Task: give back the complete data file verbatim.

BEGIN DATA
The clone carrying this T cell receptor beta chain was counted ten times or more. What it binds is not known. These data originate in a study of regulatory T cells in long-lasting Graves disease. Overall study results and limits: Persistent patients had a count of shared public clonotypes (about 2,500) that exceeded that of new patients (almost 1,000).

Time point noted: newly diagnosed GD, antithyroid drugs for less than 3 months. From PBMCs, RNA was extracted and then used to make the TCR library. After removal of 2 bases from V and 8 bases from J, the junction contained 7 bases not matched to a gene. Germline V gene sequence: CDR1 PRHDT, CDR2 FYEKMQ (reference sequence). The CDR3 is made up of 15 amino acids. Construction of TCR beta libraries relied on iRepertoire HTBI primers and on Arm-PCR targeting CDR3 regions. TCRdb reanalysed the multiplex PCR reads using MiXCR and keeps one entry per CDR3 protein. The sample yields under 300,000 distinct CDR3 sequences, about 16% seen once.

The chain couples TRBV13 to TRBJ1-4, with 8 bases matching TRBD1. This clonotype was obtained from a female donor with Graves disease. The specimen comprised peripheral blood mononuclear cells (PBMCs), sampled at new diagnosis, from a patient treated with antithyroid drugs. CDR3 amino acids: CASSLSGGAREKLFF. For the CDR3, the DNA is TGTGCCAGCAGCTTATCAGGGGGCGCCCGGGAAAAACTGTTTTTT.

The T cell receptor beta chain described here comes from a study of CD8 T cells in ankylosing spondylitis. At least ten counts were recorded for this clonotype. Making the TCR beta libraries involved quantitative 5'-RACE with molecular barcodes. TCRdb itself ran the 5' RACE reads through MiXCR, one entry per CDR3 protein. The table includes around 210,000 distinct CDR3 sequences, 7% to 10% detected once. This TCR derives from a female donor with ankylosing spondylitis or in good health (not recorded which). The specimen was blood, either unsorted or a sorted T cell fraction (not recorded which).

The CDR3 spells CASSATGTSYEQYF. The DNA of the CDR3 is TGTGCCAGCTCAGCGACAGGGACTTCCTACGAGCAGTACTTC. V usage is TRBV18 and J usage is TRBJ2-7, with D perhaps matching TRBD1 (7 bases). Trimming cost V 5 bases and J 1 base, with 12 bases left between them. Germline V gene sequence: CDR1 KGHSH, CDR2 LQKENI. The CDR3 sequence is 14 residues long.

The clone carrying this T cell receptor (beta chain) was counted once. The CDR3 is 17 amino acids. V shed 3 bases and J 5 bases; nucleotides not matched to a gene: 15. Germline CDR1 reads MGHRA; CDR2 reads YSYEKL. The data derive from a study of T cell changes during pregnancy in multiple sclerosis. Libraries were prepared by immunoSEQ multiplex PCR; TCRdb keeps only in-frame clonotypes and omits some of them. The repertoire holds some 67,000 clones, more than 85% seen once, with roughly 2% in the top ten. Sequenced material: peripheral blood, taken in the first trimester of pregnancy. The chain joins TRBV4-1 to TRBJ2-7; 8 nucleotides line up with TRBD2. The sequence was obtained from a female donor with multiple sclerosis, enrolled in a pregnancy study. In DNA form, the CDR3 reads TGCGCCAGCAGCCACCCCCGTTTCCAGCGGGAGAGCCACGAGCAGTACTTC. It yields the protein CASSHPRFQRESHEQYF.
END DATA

The clone carrying this T cell receptor beta chain was counted ten times or more. What it binds is not known. These data originate in a study of regulatory T cells in long-lasting Graves disease. Overall study results and limits: Persistent patients had a count of shared public clonotypes (about 2,500) that exceeded that of new patients (almost 1,000).

Time point noted: newly diagnosed GD, antithyroid drugs for less than 3 months. From PBMCs, RNA was extracted and then used to make the TCR library. After removal of 2 bases from V and 8 bases from J, the junction contained 7 bases not matched to a gene. Germline V gene sequence: CDR1 PRHDT, CDR2 FYEKMQ (reference sequence). The CDR3 is made up of 15 amino acids. Construction of TCR beta libraries relied on iRepertoire HTBI primers and on Arm-PCR targeting CDR3 regions. TCRdb reanalysed the multiplex PCR reads using MiXCR and keeps one entry per CDR3 protein. The sample yields under 300,000 distinct CDR3 sequences, about 16% seen once.

The chain couples TRBV13 to TRBJ1-4, with 8 bases matching TRBD1. This clonotype was obtained from a female donor with Graves disease. The specimen comprised peripheral blood mononuclear cells (PBMCs), sampled at new diagnosis, from a patient treated with antithyroid drugs. CDR3 amino acids: CASSLSGGAREKLFF. For the CDR3, the DNA is TGTGCCAGCAGCTTATCAGGGGGCGCCCGGGAAAAACTGTTTTTT.

The T cell receptor beta chain described here comes from a study of CD8 T cells in ankylosing spondylitis. At least ten counts were recorded for this clonotype. Making the TCR beta libraries involved quantitative 5'-RACE with molecular barcodes. TCRdb itself ran the 5' RACE reads through MiXCR, one entry per CDR3 protein. The table includes around 210,000 distinct CDR3 sequences, 7% to 10% detected once. This TCR derives from a female donor with ankylosing spondylitis or in good health (not recorded which). The specimen was blood, either unsorted or a sorted T cell fraction (not recorded which).

The CDR3 spells CASSATGTSYEQYF. The DNA of the CDR3 is TGTGCCAGCTCAGCGACAGGGACTTCCTACGAGCAGTACTTC. V usage is TRBV18 and J usage is TRBJ2-7, with D perhaps matching TRBD1 (7 bases). Trimming cost V 5 bases and J 1 base, with 12 bases left between them. Germline V gene sequence: CDR1 KGHSH, CDR2 LQKENI. The CDR3 sequence is 14 residues long.

The clone carrying this T cell receptor (beta chain) was counted once. The CDR3 is 17 amino acids. V shed 3 bases and J 5 bases; nucleotides not matched to a gene: 15. Germline CDR1 reads MGHRA; CDR2 reads YSYEKL. The data derive from a study of T cell changes during pregnancy in multiple sclerosis. Libraries were prepared by immunoSEQ multiplex PCR; TCRdb keeps only in-frame clonotypes and omits some of them. The repertoire holds some 67,000 clones, more than 85% seen once, with roughly 2% in the top ten. Sequenced material: peripheral blood, taken in the first trimester of pregnancy. The chain joins TRBV4-1 to TRBJ2-7; 8 nucleotides line up with TRBD2. The sequence was obtained from a female donor with multiple sclerosis, enrolled in a pregnancy study. In DNA form, the CDR3 reads TGCGCCAGCAGCCACCCCCGTTTCCAGCGGGAGAGCCACGAGCAGTACTTC. It yields the protein CASSHPRFQRESHEQYF.